BERLIN (Reuters) - German Finance Minister Olaf Scholz said on Thursday that a massive plunge in tax revenues will not stop the government from presenting a stimulus package next month to help companies recover from the coronavirus crisis.
The German economy, Europe’s largest, is facing its deepest recession since World War Two, even though a lockdown to contain the spread of the virus is being gradually eased. The plunge in business activity is pushing down tax revenues and tearing a gigantic hole in the public finances.
But Scholz, presenting the state’s updated tax estimates, made clear that he was in favour of adopting a more expansive fiscal policy to pull the economy out of the crisis.
“Early in June, we in the government want to agree to a comprehensive package of measures, an economic stimulus package that should bring new momentum and new growth,” Scholz said.
Germany expects tax revenues on all state levels to come in 98.6 billion euros lower this year than previously projected, a document by finance ministry officials and tax experts showed.
In the medium term until 2024, the hole in tax revenues for federal and state governments as well as municipalities is seen widening to 315.9 billion euros. The federal government faces 44 billion euros less in tax revenues this year than previously projected and even 171.1 billion less until 2024.
Scholz said the government would not adopt a restrictive fiscal policy to make up for the shortfall, saying: “Now is not the time to engage in austerity.”
The fiscal stimulus measures will be timely, targeted, temporary and transformative, with climate protection one of the government’s guiding principles, Scholz said.
The package should include measures to help municipalities stabilize their public finances, Scholz said. He also reiterated that it was in Germany’s own interests to help other European countries recover from the pandemic.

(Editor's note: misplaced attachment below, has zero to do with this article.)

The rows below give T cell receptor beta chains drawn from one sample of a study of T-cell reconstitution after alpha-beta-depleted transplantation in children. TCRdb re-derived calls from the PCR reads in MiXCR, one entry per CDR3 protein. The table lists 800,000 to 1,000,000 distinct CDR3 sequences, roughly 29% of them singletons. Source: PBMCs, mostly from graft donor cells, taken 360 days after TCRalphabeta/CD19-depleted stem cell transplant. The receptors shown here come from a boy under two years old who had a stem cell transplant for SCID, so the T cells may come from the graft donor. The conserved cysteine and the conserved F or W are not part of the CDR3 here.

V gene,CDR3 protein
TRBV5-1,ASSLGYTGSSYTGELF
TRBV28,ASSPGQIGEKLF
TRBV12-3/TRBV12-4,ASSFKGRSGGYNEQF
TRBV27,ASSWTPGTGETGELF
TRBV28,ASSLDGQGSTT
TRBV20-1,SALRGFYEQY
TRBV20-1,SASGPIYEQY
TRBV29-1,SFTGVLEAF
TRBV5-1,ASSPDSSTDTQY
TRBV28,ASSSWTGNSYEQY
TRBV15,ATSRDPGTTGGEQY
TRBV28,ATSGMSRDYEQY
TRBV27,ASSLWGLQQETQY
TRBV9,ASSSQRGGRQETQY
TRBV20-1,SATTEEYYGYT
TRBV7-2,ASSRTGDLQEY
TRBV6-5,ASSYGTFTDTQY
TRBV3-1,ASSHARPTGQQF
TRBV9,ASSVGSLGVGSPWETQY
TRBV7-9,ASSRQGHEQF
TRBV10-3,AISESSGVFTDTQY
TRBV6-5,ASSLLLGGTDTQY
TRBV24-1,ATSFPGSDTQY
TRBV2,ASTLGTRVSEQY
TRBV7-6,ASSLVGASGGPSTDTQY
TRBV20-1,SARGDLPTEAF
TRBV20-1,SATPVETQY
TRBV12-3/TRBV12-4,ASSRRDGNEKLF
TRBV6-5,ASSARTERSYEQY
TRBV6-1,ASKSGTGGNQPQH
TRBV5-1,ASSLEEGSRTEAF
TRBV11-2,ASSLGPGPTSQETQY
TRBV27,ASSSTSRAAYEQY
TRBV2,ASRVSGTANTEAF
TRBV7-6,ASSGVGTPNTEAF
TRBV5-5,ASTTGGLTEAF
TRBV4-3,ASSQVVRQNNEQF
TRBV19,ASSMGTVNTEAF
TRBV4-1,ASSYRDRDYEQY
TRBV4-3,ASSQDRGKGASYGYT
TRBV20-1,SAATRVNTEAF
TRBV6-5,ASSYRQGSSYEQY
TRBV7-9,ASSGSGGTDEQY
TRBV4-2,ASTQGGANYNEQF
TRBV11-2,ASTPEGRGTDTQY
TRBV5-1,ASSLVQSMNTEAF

Germany has approved an initial rescue package worth over 750 billion euros to mitigate the impact of the coronavirus outbreak, with the government taking on new debt for the first time since 2013.
The first package agreed in March comprises a debt-financed supplementary budget of 156 billion euros and a stabilisation fund worth 600 billion euros for loans to struggling businesses and direct stakes in companies.
Eckhardt Rehberg, budget chief of Chancellor Angela Merkel’s conservatives, said the government should focus on stabilizing the public social security system with cash injections, helping businesses with the fiscal stimulus programme and supporting other European countries during the economic recovery.
Asked what spending wish the government should reject, Rehberg said that he was against another ‘cash-for-clunkers’ programme to support Germany’s car industry as the sector itself still had large financial reserves.
“Instead of mulling cash incentives to buy a new car, it’s better to think about (supporting) innovation in this area and not only in one sector, but also in other sectors,” Rehberg told ARD public broadcaster.
Additional reporting by Holger Hansen; Editing by Madeline Chambers and Alexandra Hudson